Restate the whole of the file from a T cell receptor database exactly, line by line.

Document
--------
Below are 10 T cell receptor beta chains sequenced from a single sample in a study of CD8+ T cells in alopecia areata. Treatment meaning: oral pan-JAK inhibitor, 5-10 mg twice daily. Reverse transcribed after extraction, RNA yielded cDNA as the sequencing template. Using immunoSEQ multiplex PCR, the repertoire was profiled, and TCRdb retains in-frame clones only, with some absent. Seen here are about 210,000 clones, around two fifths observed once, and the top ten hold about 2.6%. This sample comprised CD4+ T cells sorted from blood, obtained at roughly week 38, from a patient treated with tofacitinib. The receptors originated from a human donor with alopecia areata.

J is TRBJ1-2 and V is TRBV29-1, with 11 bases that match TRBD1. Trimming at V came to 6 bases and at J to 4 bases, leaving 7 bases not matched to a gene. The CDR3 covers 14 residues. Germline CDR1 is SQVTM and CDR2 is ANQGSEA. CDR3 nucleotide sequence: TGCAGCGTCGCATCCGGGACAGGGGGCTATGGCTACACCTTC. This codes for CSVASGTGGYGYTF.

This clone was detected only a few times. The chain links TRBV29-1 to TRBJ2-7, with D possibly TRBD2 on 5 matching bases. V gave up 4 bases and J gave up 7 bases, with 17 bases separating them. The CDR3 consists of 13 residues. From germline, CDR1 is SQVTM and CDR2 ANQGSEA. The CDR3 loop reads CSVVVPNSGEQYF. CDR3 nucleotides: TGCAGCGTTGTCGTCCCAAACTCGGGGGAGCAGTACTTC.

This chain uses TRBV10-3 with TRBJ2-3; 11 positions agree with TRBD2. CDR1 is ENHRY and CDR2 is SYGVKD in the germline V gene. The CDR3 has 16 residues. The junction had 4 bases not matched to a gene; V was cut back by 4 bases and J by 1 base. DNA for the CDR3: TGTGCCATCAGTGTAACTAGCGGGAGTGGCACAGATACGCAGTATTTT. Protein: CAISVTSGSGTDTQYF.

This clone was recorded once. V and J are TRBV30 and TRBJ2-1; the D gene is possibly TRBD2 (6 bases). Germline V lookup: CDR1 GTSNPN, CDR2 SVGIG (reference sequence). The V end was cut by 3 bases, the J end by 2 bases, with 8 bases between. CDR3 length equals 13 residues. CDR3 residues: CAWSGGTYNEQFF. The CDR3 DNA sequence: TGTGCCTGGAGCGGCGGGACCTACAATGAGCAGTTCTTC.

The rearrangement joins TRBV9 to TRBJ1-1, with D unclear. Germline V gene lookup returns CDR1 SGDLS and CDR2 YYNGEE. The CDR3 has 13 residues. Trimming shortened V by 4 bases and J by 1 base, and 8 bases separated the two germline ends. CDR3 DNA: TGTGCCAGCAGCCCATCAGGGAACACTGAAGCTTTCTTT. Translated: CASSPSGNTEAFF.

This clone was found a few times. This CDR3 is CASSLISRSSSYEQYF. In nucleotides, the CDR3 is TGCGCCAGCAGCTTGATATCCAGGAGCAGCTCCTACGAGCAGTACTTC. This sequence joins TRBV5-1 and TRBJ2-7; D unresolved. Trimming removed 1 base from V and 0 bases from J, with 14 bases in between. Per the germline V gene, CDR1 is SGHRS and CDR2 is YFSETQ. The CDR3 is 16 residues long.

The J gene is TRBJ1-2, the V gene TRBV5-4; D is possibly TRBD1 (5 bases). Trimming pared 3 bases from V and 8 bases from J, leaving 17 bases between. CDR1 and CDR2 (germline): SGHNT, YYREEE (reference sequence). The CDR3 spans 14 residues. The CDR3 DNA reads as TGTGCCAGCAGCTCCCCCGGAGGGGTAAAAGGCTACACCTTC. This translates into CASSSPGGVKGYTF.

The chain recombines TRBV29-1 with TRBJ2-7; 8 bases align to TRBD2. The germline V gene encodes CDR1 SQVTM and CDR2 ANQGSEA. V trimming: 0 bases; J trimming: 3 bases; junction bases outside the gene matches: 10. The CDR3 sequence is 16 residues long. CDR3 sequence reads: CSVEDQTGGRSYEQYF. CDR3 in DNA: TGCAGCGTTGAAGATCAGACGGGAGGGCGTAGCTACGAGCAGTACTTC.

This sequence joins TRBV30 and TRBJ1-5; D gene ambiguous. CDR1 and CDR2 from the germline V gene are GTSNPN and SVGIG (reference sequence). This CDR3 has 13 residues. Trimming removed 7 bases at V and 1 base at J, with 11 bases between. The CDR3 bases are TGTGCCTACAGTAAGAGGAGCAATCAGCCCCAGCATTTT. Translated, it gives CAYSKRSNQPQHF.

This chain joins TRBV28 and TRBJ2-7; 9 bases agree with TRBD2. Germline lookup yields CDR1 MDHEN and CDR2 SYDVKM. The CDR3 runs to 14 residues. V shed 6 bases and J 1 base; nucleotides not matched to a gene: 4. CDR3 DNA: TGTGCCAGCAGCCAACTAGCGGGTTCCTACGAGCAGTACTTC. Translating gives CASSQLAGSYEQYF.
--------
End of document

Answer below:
Below are 10 T cell receptor beta chains sequenced from a single sample in a study of CD8+ T cells in alopecia areata. Treatment meaning: oral pan-JAK inhibitor, 5-10 mg twice daily. Reverse transcribed after extraction, RNA yielded cDNA as the sequencing template. Using immunoSEQ multiplex PCR, the repertoire was profiled, and TCRdb retains in-frame clones only, with some absent. Seen here are about 210,000 clones, around two fifths observed once, and the top ten hold about 2.6%. This sample comprised CD4+ T cells sorted from blood, obtained at roughly week 38, from a patient treated with tofacitinib. The receptors originated from a human donor with alopecia areata.

J is TRBJ1-2 and V is TRBV29-1, with 11 bases that match TRBD1. Trimming at V came to 6 bases and at J to 4 bases, leaving 7 bases not matched to a gene. The CDR3 covers 14 residues. Germline CDR1 is SQVTM and CDR2 is ANQGSEA. CDR3 nucleotide sequence: TGCAGCGTCGCATCCGGGACAGGGGGCTATGGCTACACCTTC. This codes for CSVASGTGGYGYTF.

This clone was detected only a few times. The chain links TRBV29-1 to TRBJ2-7, with D possibly TRBD2 on 5 matching bases. V gave up 4 bases and J gave up 7 bases, with 17 bases separating them. The CDR3 consists of 13 residues. From germline, CDR1 is SQVTM and CDR2 ANQGSEA. The CDR3 loop reads CSVVVPNSGEQYF. CDR3 nucleotides: TGCAGCGTTGTCGTCCCAAACTCGGGGGAGCAGTACTTC.

This chain uses TRBV10-3 with TRBJ2-3; 11 positions agree with TRBD2. CDR1 is ENHRY and CDR2 is SYGVKD in the germline V gene. The CDR3 has 16 residues. The junction had 4 bases not matched to a gene; V was cut back by 4 bases and J by 1 base. DNA for the CDR3: TGTGCCATCAGTGTAACTAGCGGGAGTGGCACAGATACGCAGTATTTT. Protein: CAISVTSGSGTDTQYF.

This clone was recorded once. V and J are TRBV30 and TRBJ2-1; the D gene is possibly TRBD2 (6 bases). Germline V lookup: CDR1 GTSNPN, CDR2 SVGIG (reference sequence). The V end was cut by 3 bases, the J end by 2 bases, with 8 bases between. CDR3 length equals 13 residues. CDR3 residues: CAWSGGTYNEQFF. The CDR3 DNA sequence: TGTGCCTGGAGCGGCGGGACCTACAATGAGCAGTTCTTC.

The rearrangement joins TRBV9 to TRBJ1-1, with D unclear. Germline V gene lookup returns CDR1 SGDLS and CDR2 YYNGEE. The CDR3 has 13 residues. Trimming shortened V by 4 bases and J by 1 base, and 8 bases separated the two germline ends. CDR3 DNA: TGTGCCAGCAGCCCATCAGGGAACACTGAAGCTTTCTTT. Translated: CASSPSGNTEAFF.

This clone was found a few times. This CDR3 is CASSLISRSSSYEQYF. In nucleotides, the CDR3 is TGCGCCAGCAGCTTGATATCCAGGAGCAGCTCCTACGAGCAGTACTTC. This sequence joins TRBV5-1 and TRBJ2-7; D unresolved. Trimming removed 1 base from V and 0 bases from J, with 14 bases in between. Per the germline V gene, CDR1 is SGHRS and CDR2 is YFSETQ. The CDR3 is 16 residues long.

The J gene is TRBJ1-2, the V gene TRBV5-4; D is possibly TRBD1 (5 bases). Trimming pared 3 bases from V and 8 bases from J, leaving 17 bases between. CDR1 and CDR2 (germline): SGHNT, YYREEE (reference sequence). The CDR3 spans 14 residues. The CDR3 DNA reads as TGTGCCAGCAGCTCCCCCGGAGGGGTAAAAGGCTACACCTTC. This translates into CASSSPGGVKGYTF.

The chain recombines TRBV29-1 with TRBJ2-7; 8 bases align to TRBD2. The germline V gene encodes CDR1 SQVTM and CDR2 ANQGSEA. V trimming: 0 bases; J trimming: 3 bases; junction bases outside the gene matches: 10. The CDR3 sequence is 16 residues long. CDR3 sequence reads: CSVEDQTGGRSYEQYF. CDR3 in DNA: TGCAGCGTTGAAGATCAGACGGGAGGGCGTAGCTACGAGCAGTACTTC.

This sequence joins TRBV30 and TRBJ1-5; D gene ambiguous. CDR1 and CDR2 from the germline V gene are GTSNPN and SVGIG (reference sequence). This CDR3 has 13 residues. Trimming removed 7 bases at V and 1 base at J, with 11 bases between. The CDR3 bases are TGTGCCTACAGTAAGAGGAGCAATCAGCCCCAGCATTTT. Translated, it gives CAYSKRSNQPQHF.

This chain joins TRBV28 and TRBJ2-7; 9 bases agree with TRBD2. Germline lookup yields CDR1 MDHEN and CDR2 SYDVKM. The CDR3 runs to 14 residues. V shed 6 bases and J 1 base; nucleotides not matched to a gene: 4. CDR3 DNA: TGTGCCAGCAGCCAACTAGCGGGTTCCTACGAGCAGTACTTC. Translating gives CASSQLAGSYEQYF.